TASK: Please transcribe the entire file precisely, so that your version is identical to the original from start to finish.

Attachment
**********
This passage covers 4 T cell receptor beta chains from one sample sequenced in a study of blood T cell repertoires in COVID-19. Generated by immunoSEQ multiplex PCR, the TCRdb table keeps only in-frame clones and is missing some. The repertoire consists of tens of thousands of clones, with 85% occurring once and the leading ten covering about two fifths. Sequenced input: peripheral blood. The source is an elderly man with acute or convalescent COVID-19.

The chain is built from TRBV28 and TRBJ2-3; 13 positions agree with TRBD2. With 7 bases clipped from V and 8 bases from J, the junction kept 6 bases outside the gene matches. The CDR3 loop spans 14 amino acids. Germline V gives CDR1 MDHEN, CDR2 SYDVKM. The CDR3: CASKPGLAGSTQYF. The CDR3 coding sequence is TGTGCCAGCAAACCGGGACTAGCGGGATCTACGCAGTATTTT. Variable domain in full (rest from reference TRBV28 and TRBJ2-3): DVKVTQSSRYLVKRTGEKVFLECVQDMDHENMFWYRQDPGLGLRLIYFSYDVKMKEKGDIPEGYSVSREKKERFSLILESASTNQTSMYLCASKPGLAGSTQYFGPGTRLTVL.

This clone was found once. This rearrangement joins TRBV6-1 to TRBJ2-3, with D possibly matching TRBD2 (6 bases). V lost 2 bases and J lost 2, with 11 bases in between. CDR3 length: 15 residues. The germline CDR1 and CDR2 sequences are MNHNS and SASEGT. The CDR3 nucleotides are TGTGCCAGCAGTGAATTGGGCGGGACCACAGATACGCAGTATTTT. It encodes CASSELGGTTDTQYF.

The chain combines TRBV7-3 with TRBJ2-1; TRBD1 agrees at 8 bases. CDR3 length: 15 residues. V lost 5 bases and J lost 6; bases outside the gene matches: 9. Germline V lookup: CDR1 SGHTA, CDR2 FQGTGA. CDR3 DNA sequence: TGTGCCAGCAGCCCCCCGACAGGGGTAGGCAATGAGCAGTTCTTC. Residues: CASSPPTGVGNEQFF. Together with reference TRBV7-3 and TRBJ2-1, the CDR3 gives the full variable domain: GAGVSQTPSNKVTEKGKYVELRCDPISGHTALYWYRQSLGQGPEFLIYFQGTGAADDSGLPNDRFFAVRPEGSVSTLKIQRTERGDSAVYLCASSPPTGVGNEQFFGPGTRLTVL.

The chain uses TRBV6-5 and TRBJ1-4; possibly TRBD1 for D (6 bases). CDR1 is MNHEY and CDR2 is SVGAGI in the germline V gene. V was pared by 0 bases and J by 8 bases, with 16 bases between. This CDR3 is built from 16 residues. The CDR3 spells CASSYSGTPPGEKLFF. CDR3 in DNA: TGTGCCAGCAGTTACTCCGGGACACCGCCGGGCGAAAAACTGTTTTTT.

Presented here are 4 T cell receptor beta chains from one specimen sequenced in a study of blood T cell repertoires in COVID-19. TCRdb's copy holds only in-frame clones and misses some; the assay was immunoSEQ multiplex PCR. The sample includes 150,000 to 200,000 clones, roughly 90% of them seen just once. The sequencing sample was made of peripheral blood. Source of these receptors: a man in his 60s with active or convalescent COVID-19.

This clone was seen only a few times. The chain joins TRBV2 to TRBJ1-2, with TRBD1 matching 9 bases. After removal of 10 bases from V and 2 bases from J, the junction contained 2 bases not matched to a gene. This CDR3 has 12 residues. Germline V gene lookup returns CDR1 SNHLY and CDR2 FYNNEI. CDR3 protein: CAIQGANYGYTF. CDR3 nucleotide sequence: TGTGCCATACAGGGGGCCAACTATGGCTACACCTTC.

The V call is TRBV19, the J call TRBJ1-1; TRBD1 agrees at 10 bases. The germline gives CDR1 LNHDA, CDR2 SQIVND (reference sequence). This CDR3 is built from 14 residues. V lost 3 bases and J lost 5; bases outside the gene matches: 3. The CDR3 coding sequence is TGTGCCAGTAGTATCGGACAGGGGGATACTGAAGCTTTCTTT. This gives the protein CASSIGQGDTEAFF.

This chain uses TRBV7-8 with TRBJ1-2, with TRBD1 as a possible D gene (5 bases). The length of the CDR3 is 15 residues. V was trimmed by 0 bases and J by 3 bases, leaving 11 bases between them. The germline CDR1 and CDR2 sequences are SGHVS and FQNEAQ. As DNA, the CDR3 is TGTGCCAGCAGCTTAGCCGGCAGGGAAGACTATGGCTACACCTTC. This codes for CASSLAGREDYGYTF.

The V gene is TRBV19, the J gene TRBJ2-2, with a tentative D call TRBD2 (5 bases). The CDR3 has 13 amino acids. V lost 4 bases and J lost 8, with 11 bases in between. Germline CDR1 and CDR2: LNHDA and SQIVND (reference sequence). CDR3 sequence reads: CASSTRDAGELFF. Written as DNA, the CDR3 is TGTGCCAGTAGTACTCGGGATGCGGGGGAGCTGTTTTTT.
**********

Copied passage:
This passage covers 4 T cell receptor beta chains from one sample sequenced in a study of blood T cell repertoires in COVID-19. Generated by immunoSEQ multiplex PCR, the TCRdb table keeps only in-frame clones and is missing some. The repertoire consists of tens of thousands of clones, with 85% occurring once and the leading ten covering about two fifths. Sequenced input: peripheral blood. The source is an elderly man with acute or convalescent COVID-19.

The chain is built from TRBV28 and TRBJ2-3; 13 positions agree with TRBD2. With 7 bases clipped from V and 8 bases from J, the junction kept 6 bases outside the gene matches. The CDR3 loop spans 14 amino acids. Germline V gives CDR1 MDHEN, CDR2 SYDVKM. The CDR3: CASKPGLAGSTQYF. The CDR3 coding sequence is TGTGCCAGCAAACCGGGACTAGCGGGATCTACGCAGTATTTT. Variable domain in full (rest from reference TRBV28 and TRBJ2-3): DVKVTQSSRYLVKRTGEKVFLECVQDMDHENMFWYRQDPGLGLRLIYFSYDVKMKEKGDIPEGYSVSREKKERFSLILESASTNQTSMYLCASKPGLAGSTQYFGPGTRLTVL.

This clone was found once. This rearrangement joins TRBV6-1 to TRBJ2-3, with D possibly matching TRBD2 (6 bases). V lost 2 bases and J lost 2, with 11 bases in between. CDR3 length: 15 residues. The germline CDR1 and CDR2 sequences are MNHNS and SASEGT. The CDR3 nucleotides are TGTGCCAGCAGTGAATTGGGCGGGACCACAGATACGCAGTATTTT. It encodes CASSELGGTTDTQYF.

The chain combines TRBV7-3 with TRBJ2-1; TRBD1 agrees at 8 bases. CDR3 length: 15 residues. V lost 5 bases and J lost 6; bases outside the gene matches: 9. Germline V lookup: CDR1 SGHTA, CDR2 FQGTGA. CDR3 DNA sequence: TGTGCCAGCAGCCCCCCGACAGGGGTAGGCAATGAGCAGTTCTTC. Residues: CASSPPTGVGNEQFF. Together with reference TRBV7-3 and TRBJ2-1, the CDR3 gives the full variable domain: GAGVSQTPSNKVTEKGKYVELRCDPISGHTALYWYRQSLGQGPEFLIYFQGTGAADDSGLPNDRFFAVRPEGSVSTLKIQRTERGDSAVYLCASSPPTGVGNEQFFGPGTRLTVL.

The chain uses TRBV6-5 and TRBJ1-4; possibly TRBD1 for D (6 bases). CDR1 is MNHEY and CDR2 is SVGAGI in the germline V gene. V was pared by 0 bases and J by 8 bases, with 16 bases between. This CDR3 is built from 16 residues. The CDR3 spells CASSYSGTPPGEKLFF. CDR3 in DNA: TGTGCCAGCAGTTACTCCGGGACACCGCCGGGCGAAAAACTGTTTTTT.

Presented here are 4 T cell receptor beta chains from one specimen sequenced in a study of blood T cell repertoires in COVID-19. TCRdb's copy holds only in-frame clones and misses some; the assay was immunoSEQ multiplex PCR. The sample includes 150,000 to 200,000 clones, roughly 90% of them seen just once. The sequencing sample was made of peripheral blood. Source of these receptors: a man in his 60s with active or convalescent COVID-19.

This clone was seen only a few times. The chain joins TRBV2 to TRBJ1-2, with TRBD1 matching 9 bases. After removal of 10 bases from V and 2 bases from J, the junction contained 2 bases not matched to a gene. This CDR3 has 12 residues. Germline V gene lookup returns CDR1 SNHLY and CDR2 FYNNEI. CDR3 protein: CAIQGANYGYTF. CDR3 nucleotide sequence: TGTGCCATACAGGGGGCCAACTATGGCTACACCTTC.

The V call is TRBV19, the J call TRBJ1-1; TRBD1 agrees at 10 bases. The germline gives CDR1 LNHDA, CDR2 SQIVND (reference sequence). This CDR3 is built from 14 residues. V lost 3 bases and J lost 5; bases outside the gene matches: 3. The CDR3 coding sequence is TGTGCCAGTAGTATCGGACAGGGGGATACTGAAGCTTTCTTT. This gives the protein CASSIGQGDTEAFF.

This chain uses TRBV7-8 with TRBJ1-2, with TRBD1 as a possible D gene (5 bases). The length of the CDR3 is 15 residues. V was trimmed by 0 bases and J by 3 bases, leaving 11 bases between them. The germline CDR1 and CDR2 sequences are SGHVS and FQNEAQ. As DNA, the CDR3 is TGTGCCAGCAGCTTAGCCGGCAGGGAAGACTATGGCTACACCTTC. This codes for CASSLAGREDYGYTF.

The V gene is TRBV19, the J gene TRBJ2-2, with a tentative D call TRBD2 (5 bases). The CDR3 has 13 amino acids. V lost 4 bases and J lost 8, with 11 bases in between. Germline CDR1 and CDR2: LNHDA and SQIVND (reference sequence). CDR3 sequence reads: CASSTRDAGELFF. Written as DNA, the CDR3 is TGTGCCAGTAGTACTCGGGATGCGGGGGAGCTGTTTTTT.